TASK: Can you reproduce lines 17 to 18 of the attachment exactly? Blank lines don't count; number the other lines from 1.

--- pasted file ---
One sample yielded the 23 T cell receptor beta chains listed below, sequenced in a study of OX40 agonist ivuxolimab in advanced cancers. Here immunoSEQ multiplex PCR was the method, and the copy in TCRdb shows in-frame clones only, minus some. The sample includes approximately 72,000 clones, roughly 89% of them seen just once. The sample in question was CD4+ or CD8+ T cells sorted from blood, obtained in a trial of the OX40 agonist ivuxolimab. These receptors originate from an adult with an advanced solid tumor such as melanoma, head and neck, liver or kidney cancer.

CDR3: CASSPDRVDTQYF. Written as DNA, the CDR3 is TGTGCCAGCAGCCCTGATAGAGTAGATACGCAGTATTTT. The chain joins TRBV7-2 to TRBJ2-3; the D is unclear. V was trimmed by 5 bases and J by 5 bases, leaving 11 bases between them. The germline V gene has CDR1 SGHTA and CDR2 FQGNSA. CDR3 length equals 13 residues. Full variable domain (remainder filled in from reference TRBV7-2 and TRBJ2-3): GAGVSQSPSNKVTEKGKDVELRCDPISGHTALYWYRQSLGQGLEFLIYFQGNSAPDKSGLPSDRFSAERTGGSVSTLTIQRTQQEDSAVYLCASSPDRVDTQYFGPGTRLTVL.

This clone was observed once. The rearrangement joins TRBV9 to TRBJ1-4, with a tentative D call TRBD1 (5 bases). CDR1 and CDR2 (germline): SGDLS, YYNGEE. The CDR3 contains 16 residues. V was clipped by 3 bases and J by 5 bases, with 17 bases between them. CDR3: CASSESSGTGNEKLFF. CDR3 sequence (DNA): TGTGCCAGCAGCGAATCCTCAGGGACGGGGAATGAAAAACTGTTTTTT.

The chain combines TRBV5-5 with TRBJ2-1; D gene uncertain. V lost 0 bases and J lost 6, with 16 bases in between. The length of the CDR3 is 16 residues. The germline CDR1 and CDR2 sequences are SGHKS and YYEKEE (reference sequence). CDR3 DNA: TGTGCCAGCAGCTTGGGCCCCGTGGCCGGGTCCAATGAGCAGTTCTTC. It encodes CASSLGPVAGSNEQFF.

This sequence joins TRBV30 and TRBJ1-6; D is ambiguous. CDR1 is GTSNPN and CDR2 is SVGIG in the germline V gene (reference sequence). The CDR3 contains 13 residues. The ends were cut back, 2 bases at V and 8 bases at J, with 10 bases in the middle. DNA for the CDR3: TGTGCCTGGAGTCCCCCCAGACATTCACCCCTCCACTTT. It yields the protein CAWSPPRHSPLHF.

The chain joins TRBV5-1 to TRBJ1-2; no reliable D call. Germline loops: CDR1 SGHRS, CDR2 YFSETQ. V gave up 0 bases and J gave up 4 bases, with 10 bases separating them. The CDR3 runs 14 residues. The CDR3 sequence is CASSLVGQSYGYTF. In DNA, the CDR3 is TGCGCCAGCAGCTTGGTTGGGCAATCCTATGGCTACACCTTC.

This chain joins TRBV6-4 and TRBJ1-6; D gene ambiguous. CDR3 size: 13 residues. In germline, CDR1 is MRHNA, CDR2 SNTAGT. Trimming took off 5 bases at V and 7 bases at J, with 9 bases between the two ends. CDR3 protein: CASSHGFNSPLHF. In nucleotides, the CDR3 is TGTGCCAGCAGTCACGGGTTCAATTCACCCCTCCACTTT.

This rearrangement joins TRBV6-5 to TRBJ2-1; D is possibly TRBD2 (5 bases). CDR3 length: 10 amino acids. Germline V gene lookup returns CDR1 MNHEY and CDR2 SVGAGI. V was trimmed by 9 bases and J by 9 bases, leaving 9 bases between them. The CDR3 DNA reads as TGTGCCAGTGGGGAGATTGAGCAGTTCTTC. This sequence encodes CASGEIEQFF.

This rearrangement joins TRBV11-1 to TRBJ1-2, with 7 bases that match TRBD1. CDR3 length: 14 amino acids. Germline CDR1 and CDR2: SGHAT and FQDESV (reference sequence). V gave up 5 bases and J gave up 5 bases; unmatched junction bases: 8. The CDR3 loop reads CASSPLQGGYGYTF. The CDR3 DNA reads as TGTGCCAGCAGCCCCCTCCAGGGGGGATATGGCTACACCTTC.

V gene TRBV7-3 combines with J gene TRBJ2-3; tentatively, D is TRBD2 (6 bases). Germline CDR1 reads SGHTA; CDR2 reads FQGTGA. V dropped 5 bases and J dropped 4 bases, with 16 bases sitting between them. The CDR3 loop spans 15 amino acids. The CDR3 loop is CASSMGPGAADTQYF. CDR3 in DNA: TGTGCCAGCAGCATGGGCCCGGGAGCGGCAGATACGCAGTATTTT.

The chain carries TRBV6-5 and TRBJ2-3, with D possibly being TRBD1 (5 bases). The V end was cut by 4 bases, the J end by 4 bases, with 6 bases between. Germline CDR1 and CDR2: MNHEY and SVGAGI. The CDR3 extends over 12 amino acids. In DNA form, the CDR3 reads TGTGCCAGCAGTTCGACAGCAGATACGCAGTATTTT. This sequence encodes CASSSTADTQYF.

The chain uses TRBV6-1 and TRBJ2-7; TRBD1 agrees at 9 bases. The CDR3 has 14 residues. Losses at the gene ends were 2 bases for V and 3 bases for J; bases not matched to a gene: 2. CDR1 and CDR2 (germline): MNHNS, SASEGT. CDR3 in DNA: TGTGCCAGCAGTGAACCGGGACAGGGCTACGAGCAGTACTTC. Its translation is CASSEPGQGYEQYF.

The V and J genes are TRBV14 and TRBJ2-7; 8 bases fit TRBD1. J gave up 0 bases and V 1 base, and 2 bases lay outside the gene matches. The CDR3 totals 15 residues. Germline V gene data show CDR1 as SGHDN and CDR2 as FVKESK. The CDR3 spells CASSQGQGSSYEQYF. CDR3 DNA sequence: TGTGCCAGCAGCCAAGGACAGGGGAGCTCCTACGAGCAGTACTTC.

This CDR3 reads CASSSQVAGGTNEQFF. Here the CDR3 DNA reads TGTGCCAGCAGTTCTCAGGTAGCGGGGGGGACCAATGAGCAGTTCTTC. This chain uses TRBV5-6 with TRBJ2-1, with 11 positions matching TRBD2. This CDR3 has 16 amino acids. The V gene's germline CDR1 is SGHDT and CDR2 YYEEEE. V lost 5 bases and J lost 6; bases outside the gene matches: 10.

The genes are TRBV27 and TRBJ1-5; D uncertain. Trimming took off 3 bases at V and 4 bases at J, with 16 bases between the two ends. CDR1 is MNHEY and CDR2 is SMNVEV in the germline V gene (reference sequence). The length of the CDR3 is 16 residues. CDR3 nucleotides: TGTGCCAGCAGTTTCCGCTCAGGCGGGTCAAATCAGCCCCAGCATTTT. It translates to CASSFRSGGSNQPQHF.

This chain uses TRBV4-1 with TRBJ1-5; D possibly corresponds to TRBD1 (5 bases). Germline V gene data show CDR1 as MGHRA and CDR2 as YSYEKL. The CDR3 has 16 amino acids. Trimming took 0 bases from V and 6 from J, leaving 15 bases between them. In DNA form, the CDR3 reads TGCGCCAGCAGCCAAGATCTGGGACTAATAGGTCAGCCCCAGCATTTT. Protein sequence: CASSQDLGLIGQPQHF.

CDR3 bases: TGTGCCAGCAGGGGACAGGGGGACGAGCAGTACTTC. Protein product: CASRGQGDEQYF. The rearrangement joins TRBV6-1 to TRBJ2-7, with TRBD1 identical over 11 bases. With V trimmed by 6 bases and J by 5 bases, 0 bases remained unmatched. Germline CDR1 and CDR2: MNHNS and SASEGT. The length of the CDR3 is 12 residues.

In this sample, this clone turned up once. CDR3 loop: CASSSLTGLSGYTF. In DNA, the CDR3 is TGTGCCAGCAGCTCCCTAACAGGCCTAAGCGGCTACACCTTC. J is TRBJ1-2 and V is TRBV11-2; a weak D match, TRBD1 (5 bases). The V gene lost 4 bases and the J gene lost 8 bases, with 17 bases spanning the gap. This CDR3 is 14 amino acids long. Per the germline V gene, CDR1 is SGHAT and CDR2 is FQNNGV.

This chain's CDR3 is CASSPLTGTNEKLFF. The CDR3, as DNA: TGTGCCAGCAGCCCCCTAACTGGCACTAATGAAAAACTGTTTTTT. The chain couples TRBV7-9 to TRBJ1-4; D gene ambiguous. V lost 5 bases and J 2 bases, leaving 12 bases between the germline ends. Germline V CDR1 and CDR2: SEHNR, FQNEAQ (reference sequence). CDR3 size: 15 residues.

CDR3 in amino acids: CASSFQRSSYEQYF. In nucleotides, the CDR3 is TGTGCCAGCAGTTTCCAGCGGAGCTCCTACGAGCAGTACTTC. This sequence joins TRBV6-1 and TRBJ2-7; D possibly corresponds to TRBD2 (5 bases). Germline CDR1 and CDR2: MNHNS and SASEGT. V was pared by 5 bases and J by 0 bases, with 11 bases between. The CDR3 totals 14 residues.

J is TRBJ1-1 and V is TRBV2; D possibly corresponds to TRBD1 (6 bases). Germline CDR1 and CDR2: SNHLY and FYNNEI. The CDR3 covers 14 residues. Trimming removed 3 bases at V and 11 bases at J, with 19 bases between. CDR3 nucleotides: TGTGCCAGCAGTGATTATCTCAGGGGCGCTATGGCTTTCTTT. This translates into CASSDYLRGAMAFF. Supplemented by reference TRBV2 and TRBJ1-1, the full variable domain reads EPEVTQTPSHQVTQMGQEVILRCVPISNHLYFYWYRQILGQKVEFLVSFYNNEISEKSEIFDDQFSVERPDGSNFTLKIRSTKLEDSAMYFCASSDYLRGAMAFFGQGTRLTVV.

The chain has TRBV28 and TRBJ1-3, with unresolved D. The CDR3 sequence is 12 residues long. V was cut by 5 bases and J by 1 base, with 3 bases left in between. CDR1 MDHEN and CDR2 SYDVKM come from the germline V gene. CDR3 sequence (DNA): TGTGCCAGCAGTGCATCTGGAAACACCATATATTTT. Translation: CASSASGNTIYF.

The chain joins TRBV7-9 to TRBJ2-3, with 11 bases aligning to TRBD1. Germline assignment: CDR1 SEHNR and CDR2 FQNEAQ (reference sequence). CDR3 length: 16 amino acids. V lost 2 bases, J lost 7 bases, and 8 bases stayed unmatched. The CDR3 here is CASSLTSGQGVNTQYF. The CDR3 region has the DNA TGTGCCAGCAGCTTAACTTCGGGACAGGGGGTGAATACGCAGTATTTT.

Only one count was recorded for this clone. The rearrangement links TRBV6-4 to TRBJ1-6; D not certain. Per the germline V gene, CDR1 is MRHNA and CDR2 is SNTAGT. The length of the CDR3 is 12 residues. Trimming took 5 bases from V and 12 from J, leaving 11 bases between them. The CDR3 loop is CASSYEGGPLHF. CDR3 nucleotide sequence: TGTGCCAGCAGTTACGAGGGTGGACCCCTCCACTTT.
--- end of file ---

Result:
CDR3 bases: TGTGCCAGCAGGGGACAGGGGGACGAGCAGTACTTC. Protein product: CASRGQGDEQYF. The rearrangement joins TRBV6-1 to TRBJ2-7, with TRBD1 identical over 11 bases. With V trimmed by 6 bases and J by 5 bases, 0 bases remained unmatched. Germline CDR1 and CDR2: MNHNS and SASEGT. The length of the CDR3 is 12 residues.

In this sample, this clone turned up once. CDR3 loop: CASSSLTGLSGYTF. In DNA, the CDR3 is TGTGCCAGCAGCTCCCTAACAGGCCTAAGCGGCTACACCTTC. J is TRBJ1-2 and V is TRBV11-2; a weak D match, TRBD1 (5 bases). The V gene lost 4 bases and the J gene lost 8 bases, with 17 bases spanning the gap. This CDR3 is 14 amino acids long. Per the germline V gene, CDR1 is SGHAT and CDR2 is FQNNGV.